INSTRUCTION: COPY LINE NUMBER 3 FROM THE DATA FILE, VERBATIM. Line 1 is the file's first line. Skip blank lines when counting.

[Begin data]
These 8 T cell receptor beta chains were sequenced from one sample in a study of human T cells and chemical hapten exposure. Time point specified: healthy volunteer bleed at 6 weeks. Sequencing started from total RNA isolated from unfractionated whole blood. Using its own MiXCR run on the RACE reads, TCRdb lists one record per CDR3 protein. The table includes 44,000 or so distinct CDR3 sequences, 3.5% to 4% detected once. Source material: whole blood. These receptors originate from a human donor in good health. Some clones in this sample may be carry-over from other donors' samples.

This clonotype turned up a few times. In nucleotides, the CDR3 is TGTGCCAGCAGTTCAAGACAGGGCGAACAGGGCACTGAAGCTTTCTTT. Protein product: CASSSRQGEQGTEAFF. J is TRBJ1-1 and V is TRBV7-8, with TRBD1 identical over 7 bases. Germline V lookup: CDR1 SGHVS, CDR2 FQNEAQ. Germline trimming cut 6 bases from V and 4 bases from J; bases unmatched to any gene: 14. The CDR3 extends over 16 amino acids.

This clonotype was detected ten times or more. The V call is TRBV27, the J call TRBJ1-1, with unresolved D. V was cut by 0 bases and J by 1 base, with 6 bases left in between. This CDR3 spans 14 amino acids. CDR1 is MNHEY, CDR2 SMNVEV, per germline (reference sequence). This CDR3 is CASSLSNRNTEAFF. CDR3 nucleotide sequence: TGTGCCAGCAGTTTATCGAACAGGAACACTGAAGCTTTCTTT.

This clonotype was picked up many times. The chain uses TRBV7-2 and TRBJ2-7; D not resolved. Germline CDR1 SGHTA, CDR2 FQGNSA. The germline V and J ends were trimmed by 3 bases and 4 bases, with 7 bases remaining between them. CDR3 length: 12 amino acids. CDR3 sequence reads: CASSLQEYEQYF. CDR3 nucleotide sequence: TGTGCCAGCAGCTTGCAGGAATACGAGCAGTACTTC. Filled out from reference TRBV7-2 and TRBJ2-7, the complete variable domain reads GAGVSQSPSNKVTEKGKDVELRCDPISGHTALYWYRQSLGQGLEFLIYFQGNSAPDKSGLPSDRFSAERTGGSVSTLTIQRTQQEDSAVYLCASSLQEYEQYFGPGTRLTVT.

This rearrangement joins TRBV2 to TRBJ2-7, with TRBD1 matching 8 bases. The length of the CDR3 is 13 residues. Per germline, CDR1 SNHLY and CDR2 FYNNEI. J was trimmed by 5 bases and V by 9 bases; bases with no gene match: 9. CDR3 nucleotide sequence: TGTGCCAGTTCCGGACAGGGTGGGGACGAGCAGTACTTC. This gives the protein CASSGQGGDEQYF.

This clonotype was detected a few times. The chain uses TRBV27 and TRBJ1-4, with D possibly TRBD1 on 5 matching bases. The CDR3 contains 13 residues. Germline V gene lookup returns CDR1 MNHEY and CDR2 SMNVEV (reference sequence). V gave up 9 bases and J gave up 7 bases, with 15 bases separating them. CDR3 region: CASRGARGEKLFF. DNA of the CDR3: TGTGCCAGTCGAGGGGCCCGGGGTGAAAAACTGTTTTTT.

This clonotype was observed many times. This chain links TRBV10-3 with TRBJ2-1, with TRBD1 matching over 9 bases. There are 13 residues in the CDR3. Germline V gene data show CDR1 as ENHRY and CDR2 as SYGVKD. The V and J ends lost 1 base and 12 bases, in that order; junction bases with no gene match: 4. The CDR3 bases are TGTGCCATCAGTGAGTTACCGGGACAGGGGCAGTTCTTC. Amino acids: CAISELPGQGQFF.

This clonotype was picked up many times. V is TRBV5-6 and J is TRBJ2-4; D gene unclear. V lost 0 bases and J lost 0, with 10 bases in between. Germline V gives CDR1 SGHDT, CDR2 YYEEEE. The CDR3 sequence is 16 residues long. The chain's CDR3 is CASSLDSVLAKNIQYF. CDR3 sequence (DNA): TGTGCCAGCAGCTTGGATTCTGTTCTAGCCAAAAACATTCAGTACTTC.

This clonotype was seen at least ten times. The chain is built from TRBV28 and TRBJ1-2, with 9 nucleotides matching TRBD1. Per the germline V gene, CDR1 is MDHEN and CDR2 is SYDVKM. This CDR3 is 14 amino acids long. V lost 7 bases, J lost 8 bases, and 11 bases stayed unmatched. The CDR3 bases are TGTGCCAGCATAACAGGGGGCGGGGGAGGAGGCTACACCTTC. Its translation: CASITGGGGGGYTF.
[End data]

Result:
This clonotype was detected ten times or more. The V call is TRBV27, the J call TRBJ1-1, with unresolved D. V was cut by 0 bases and J by 1 base, with 6 bases left in between. This CDR3 spans 14 amino acids. CDR1 is MNHEY, CDR2 SMNVEV, per germline (reference sequence). This CDR3 is CASSLSNRNTEAFF. CDR3 nucleotide sequence: TGTGCCAGCAGTTTATCGAACAGGAACACTGAAGCTTTCTTT.